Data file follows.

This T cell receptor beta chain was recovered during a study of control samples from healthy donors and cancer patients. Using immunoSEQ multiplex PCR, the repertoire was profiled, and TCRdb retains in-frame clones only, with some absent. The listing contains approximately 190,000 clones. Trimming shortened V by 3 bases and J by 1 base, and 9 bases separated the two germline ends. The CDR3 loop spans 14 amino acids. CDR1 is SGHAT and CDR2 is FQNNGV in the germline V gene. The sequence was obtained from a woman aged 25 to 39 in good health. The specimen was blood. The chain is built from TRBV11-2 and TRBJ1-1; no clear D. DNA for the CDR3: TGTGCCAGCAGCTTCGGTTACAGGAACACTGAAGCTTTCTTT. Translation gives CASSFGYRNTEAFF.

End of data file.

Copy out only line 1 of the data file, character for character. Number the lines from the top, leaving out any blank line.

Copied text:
This T cell receptor beta chain was recovered during a study of control samples from healthy donors and cancer patients. Using immunoSEQ multiplex PCR, the repertoire was profiled, and TCRdb retains in-frame clones only, with some absent. The listing contains approximately 190,000 clones. Trimming shortened V by 3 bases and J by 1 base, and 9 bases separated the two germline ends. The CDR3 loop spans 14 amino acids. CDR1 is SGHAT and CDR2 is FQNNGV in the germline V gene. The sequence was obtained from a woman aged 25 to 39 in good health. The specimen was blood. The chain is built from TRBV11-2 and TRBJ1-1; no clear D. DNA for the CDR3: TGTGCCAGCAGCTTCGGTTACAGGAACACTGAAGCTTTCTTT. Translation gives CASSFGYRNTEAFF.